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Death cross averted in gold and technical studies indicate a possible bottom

Commentaries & Views

On Friday my article spoke about the fact that it seems as though a pattern called a “Death Cross” was imminent. I said this because the difference between the 50- and 200-day moving averages was only $0.20. The short-term 50-day moving average was fixed at $1805.70, and the 200-day moving average was fixed at $1805.50. That critical difference grew much wider today as gold prices gained approximately $11. As of 6:10 PM EST, the most active April 2022 Comex contract is currently fixed at $1798.70 as it is currently trading up by $2.30 overseas.

Today’s gains in gold were directly attributable to dollar weakness. The dollar index lost 0.63% and is currently fixed at 96.65. Trading in New York resulted in gold gaining 0.62%, gold’s gain today was almost the exact percentage that the dollar declined which meant that neither the bullish or bearish faction was able to move pricing in any direction.

Now that the cat’s out of the bag so to speak with the announcement last week by the Federal Reserve that March will be the month that they initiate interest rate normalization with the first of multiple rate hikes. Analysts now have various projections on how many rate hikes the Fed will implement this year and the real possibility that the rate hikes might be more than ¼% each as defined by the Federal Reserve.

However, it is inflation that is on the minds of market participants with Friday’s report showing the PCE index (the preferred inflation index used by the Federal Reserve) to move to a 40 year high just like the CPI index did last month. Currently, the PCE index which strips out food and energy costs has risen by 5.8%, almost 3 times the Federal Reserve’s inflation target rate of 2%.

Because inflationary pressures could have a profound impact on the dollar and gold, the lows on Friday could have been the conclusion of the most recent correction.

In our video report on Friday, we spoke about the importance of where gold prices closed which was at a 78% retracement from the November rally. Chart 1 is a daily candlestick chart of gold futures with a Fibonacci retracement which begins on November 3 ($1758) to November 16 ($1879). On Friday gold traded below the 78% retracement however, it closed precisely at $1784.90. A 78% retracement is a deep but acceptable retracement level following a strong rally. It was for that reason that we spoke about the fact that this is a very strong area in which gold could find price support. That is exactly what we saw today with gold opening at $1792 and closing at $1797.70.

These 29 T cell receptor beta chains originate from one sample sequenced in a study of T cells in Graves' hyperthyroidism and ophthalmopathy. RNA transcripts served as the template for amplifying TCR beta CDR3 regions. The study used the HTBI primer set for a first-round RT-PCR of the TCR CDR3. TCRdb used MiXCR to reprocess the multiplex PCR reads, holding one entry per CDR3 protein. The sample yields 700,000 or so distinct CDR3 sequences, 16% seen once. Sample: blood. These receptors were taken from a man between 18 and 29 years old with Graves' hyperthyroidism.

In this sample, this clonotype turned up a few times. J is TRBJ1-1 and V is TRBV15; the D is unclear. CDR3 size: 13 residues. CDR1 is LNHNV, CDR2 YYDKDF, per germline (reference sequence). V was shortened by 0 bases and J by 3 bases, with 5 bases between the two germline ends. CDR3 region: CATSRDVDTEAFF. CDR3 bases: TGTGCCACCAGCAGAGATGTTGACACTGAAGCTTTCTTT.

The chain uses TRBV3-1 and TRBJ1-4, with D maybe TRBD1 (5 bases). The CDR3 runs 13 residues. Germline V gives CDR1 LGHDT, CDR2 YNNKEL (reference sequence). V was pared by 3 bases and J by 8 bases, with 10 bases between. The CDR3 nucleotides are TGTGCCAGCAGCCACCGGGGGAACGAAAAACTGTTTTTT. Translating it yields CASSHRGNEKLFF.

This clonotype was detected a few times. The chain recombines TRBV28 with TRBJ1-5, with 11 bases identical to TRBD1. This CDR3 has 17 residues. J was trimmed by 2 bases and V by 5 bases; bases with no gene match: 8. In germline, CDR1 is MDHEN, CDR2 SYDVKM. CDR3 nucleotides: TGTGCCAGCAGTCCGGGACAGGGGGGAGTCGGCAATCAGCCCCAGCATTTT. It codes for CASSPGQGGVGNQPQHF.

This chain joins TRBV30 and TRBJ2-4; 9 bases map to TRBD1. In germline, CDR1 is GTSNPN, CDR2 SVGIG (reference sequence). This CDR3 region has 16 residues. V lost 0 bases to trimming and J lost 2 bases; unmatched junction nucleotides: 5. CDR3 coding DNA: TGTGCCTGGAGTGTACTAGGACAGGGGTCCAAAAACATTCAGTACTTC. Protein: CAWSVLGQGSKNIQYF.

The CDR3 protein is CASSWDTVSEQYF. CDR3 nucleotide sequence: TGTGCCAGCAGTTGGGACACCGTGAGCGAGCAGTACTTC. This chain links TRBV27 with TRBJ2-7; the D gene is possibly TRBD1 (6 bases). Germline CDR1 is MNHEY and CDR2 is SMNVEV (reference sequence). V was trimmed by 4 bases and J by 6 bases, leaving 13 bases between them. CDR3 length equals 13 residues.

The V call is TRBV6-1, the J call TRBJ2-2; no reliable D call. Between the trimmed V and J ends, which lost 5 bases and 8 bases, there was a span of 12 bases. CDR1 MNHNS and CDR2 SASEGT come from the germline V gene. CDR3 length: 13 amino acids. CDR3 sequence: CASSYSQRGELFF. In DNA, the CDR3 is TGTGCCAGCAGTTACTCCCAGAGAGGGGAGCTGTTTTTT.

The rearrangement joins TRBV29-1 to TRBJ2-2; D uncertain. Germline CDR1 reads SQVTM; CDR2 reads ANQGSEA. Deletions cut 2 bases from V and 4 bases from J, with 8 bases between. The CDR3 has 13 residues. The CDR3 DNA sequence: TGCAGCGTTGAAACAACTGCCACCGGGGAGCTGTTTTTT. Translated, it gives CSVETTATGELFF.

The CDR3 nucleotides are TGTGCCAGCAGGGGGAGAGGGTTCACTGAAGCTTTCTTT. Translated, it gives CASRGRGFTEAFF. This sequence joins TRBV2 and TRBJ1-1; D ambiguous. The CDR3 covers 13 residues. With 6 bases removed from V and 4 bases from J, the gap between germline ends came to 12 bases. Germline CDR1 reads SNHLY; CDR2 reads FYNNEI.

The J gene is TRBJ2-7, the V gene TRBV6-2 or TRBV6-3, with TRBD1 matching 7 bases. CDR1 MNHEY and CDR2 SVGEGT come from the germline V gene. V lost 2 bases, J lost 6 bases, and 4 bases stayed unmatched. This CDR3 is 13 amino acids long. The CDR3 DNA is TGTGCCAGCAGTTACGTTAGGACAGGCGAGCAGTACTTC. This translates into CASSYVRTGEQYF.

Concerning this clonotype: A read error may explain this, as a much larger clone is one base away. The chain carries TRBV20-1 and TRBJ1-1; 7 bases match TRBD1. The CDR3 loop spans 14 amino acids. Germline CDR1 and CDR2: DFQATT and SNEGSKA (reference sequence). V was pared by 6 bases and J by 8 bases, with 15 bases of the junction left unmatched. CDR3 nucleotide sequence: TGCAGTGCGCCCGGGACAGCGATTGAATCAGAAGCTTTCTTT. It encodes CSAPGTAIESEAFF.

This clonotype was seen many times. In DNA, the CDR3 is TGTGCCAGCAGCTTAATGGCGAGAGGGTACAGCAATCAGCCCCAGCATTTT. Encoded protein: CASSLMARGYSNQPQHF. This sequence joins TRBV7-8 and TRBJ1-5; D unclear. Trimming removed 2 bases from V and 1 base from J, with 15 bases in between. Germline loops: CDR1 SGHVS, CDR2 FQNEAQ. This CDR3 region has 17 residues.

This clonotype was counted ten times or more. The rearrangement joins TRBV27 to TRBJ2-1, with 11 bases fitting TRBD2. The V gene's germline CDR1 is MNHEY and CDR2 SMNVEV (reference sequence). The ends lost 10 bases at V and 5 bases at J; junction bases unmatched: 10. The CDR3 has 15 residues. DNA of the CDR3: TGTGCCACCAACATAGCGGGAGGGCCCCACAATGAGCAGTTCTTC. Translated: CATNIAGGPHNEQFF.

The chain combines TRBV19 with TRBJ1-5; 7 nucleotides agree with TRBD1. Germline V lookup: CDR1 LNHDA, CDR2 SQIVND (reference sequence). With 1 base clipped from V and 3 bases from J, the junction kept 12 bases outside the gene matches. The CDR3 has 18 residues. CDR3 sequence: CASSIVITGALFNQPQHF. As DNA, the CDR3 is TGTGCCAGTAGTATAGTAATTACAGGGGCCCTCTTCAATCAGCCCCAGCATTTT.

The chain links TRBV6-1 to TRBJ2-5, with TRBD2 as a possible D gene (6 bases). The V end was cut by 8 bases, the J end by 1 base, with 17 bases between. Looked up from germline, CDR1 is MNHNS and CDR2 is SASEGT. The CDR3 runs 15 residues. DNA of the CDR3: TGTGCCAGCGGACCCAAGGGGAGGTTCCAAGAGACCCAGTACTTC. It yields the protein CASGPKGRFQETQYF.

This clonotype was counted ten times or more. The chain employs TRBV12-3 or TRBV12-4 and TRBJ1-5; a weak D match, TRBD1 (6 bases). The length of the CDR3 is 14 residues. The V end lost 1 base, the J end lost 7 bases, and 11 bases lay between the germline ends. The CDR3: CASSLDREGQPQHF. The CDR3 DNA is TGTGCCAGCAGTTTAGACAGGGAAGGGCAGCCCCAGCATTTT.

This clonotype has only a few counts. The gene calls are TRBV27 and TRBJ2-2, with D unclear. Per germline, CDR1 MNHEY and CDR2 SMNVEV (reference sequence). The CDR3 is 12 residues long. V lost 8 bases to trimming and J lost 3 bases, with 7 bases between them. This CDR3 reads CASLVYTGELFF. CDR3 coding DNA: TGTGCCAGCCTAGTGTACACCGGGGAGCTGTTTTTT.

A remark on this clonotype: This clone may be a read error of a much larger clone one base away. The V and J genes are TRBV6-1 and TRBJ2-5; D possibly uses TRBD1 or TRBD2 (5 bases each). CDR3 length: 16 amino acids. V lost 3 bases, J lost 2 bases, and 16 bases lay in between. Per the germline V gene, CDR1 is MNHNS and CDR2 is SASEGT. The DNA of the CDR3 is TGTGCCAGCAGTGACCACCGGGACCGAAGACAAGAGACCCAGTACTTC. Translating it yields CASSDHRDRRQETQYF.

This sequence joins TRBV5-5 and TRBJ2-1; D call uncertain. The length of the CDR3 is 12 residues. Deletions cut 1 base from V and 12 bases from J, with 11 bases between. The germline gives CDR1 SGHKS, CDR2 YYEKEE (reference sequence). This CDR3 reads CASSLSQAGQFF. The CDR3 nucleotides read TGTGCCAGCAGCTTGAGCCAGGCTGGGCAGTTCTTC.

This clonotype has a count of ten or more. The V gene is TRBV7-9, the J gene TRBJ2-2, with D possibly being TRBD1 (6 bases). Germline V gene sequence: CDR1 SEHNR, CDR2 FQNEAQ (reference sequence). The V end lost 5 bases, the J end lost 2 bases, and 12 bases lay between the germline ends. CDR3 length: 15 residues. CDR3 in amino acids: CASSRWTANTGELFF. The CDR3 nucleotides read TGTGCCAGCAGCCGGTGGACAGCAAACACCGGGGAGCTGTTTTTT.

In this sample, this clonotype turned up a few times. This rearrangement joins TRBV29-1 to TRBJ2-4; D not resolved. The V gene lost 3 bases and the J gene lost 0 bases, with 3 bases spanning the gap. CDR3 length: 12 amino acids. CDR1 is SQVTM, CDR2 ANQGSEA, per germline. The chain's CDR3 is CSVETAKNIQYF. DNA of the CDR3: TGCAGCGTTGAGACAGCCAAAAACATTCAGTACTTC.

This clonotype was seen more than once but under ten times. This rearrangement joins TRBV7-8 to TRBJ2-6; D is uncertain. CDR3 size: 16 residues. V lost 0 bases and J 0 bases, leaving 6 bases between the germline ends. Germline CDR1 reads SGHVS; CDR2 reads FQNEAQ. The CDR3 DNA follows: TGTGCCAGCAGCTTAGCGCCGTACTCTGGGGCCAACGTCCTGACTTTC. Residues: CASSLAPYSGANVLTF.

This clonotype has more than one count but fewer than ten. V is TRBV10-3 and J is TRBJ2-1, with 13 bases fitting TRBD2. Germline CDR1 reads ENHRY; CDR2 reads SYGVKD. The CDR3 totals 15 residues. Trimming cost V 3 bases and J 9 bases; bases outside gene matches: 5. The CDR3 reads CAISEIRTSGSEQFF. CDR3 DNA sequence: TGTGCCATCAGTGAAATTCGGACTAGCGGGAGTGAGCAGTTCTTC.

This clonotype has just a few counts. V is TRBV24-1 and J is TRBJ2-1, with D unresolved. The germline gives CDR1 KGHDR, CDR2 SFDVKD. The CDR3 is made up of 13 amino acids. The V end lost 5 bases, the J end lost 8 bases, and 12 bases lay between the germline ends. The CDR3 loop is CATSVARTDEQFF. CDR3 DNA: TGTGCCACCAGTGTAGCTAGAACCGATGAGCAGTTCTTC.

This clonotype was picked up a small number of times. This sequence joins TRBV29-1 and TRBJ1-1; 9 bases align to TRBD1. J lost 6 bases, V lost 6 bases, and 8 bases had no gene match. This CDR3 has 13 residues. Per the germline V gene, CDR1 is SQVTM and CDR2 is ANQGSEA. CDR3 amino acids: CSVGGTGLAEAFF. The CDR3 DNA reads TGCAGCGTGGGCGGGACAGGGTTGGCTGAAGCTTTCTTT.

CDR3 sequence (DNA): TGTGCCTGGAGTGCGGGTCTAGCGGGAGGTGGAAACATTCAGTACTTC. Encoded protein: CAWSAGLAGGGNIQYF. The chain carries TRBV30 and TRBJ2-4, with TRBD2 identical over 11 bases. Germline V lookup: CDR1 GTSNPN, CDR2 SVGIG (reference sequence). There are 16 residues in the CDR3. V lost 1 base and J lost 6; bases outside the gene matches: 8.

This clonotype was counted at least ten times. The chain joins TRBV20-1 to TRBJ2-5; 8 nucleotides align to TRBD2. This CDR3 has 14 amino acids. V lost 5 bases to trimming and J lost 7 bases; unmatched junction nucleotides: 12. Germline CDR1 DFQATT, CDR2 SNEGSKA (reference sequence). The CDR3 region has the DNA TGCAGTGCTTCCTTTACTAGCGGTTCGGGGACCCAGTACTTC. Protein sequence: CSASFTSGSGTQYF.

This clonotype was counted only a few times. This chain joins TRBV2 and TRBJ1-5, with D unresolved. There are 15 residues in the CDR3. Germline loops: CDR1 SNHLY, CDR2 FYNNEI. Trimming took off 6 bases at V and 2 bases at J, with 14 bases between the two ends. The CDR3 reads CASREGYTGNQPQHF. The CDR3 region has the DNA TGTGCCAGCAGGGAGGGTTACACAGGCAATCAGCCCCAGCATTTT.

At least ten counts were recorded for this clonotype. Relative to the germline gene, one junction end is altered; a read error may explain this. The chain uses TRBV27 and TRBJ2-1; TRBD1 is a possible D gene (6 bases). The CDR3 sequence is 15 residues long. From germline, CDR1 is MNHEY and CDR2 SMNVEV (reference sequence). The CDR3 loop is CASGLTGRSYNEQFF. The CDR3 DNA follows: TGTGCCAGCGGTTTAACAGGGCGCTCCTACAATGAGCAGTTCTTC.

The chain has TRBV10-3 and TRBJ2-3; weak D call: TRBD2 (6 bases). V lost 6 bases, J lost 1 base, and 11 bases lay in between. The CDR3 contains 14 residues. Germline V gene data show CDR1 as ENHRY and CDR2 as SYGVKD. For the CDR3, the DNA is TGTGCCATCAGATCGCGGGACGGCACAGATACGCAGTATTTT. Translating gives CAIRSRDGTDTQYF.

Chart 2 is a reprint from RN Elliott’s Masterworks labeled figure 31 found on page 234. According to Elliott wave principles, one type of corrective pattern is simply labeled as a triangle. According to his book titled R.N Elliott’s Masterworks, “triangles are composed of five waves, or better said five legs. In the larger types, each leg will be composed of three waves.” This type of pattern can identify a correction wave in both an uptrend and a downtrend. The example presented above is a correction wave of an uptrend.

Chart number three is also a daily candlestick chart of gold which contains a model based upon a correction pattern identified by R.N Elliott which we identified in the current price structure of gold. This triangle was created because beginning in June 2021 gold hit a high of $1917 and then traded to a low of $1681 in August. What followed was a series of lower highs and higher lows which continue up until today. The chart contains five waves or legs beginning at $1917 with the first wave concluding at $1681. While this is only one possible outcome of this type of compression triangle it certainly warrants our consideration. Drawn as red lines are the projections that are based on the assumption that Friday’s low was the conclusion of the corrective 5th wave. The projection in red is not meant to indicate either the high that gold could reach or where pricing will occur during the sub-waves (a, b, and c).

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Wishing you as always, good trading,

Disclaimer: The views expressed in this article are those of the author and may not reflect those of Kitco Metals Inc. The author has made every effort to ensure accuracy of information provided; however, neither Kitco Metals Inc. nor the author can guarantee such accuracy. This article is strictly for informational purposes only. It is not a solicitation to make any exchange in commodities, securities or other financial instruments. Kitco Metals Inc. and the author of this article do not accept culpability for losses and/ or damages arising from the use of this publication.